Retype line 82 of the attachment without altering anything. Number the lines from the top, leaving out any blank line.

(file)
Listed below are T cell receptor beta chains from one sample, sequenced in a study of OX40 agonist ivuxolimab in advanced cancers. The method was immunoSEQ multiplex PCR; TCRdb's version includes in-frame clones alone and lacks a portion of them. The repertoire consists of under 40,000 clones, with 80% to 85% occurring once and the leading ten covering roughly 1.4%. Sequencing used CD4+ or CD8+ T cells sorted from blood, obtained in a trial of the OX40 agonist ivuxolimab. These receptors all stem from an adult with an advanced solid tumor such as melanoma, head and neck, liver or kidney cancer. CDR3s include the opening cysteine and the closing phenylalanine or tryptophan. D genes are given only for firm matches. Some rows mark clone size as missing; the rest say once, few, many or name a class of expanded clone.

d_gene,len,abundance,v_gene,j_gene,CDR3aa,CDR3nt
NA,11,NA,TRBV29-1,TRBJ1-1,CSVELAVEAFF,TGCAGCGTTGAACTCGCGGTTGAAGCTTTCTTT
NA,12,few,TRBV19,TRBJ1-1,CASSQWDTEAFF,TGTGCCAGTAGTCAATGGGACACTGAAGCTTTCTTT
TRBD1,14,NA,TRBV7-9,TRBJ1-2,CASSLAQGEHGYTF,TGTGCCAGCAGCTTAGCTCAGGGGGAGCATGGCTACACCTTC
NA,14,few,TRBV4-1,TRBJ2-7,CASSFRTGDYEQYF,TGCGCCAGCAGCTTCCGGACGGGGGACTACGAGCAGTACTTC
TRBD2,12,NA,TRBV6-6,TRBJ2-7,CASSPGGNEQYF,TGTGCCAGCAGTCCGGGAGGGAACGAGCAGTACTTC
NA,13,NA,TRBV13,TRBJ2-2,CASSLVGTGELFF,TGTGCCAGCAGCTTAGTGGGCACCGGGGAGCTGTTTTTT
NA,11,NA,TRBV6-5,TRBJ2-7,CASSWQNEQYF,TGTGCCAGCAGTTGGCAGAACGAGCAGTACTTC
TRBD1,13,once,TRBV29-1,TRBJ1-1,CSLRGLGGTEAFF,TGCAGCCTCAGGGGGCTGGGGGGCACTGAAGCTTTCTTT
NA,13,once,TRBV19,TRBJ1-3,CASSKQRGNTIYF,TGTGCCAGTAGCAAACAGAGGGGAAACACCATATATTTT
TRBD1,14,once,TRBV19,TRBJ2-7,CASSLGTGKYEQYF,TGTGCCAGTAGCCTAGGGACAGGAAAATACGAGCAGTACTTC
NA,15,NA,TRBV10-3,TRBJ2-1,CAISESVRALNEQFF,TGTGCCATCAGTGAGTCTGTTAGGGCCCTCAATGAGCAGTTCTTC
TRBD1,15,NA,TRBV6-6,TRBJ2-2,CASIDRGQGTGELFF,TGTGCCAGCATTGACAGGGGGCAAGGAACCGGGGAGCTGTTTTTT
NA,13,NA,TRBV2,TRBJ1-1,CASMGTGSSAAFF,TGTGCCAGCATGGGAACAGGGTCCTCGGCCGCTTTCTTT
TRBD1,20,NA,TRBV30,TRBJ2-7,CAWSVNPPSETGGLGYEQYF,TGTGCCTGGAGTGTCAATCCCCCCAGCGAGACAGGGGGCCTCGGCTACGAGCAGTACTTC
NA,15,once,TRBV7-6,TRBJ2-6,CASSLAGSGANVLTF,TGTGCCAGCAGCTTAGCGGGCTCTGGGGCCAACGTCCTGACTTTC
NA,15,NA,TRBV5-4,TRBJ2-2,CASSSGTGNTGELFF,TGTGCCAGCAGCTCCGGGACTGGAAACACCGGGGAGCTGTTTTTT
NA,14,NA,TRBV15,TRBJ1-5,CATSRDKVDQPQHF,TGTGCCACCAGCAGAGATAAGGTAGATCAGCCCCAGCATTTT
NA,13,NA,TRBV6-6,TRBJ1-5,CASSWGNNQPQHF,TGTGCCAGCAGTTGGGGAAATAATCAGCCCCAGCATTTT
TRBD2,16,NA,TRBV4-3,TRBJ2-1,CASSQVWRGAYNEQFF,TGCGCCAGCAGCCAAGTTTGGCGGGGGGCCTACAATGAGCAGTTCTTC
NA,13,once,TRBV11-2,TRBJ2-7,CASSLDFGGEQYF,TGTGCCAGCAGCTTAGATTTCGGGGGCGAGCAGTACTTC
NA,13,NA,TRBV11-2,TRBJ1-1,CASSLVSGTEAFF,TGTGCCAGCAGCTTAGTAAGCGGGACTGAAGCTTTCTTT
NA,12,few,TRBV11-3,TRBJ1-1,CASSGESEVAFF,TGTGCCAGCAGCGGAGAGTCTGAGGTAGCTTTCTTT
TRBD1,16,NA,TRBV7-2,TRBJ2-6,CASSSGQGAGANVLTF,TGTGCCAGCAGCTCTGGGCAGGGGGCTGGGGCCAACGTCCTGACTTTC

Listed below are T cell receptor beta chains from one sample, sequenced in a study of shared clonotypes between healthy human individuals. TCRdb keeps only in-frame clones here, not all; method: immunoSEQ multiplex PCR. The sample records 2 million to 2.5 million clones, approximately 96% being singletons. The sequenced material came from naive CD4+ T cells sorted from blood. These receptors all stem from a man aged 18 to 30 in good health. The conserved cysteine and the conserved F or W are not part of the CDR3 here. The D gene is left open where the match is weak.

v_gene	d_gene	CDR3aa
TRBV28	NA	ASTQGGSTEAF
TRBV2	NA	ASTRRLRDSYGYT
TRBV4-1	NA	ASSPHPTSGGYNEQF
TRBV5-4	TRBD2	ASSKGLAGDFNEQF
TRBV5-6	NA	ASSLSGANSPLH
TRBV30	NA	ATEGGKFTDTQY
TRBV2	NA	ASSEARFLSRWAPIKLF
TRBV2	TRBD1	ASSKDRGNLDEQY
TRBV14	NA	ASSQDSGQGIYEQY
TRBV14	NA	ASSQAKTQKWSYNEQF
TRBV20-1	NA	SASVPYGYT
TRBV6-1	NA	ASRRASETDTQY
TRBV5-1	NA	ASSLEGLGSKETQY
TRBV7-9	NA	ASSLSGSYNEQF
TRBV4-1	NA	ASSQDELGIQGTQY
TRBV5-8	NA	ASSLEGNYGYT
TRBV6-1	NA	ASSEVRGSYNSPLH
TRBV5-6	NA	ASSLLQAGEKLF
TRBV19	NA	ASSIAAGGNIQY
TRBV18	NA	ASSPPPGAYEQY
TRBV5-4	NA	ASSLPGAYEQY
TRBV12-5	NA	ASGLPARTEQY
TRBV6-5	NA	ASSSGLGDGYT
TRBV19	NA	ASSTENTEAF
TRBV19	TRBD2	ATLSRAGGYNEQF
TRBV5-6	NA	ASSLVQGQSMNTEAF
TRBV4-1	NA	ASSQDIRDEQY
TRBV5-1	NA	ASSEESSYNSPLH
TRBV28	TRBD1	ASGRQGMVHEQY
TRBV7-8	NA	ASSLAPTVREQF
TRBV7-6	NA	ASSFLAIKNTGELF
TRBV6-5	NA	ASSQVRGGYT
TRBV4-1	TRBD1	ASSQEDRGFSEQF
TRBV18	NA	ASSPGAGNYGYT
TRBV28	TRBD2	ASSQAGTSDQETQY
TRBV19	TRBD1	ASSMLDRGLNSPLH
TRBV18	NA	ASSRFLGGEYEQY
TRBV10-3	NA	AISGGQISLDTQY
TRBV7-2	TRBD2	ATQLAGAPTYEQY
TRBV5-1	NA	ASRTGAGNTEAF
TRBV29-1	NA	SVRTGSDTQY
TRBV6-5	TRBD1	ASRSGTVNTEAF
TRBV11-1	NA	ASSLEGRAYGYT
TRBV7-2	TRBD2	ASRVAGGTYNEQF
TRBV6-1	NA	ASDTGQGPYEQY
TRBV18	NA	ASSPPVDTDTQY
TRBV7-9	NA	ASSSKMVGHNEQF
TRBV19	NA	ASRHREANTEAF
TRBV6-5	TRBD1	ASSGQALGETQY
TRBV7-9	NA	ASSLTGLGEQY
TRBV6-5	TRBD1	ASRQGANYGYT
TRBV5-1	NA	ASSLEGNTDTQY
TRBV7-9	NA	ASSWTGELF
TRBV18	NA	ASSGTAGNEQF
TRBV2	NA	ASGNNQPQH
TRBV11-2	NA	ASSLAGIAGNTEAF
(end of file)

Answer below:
TRBV2	NA	ASGNNQPQH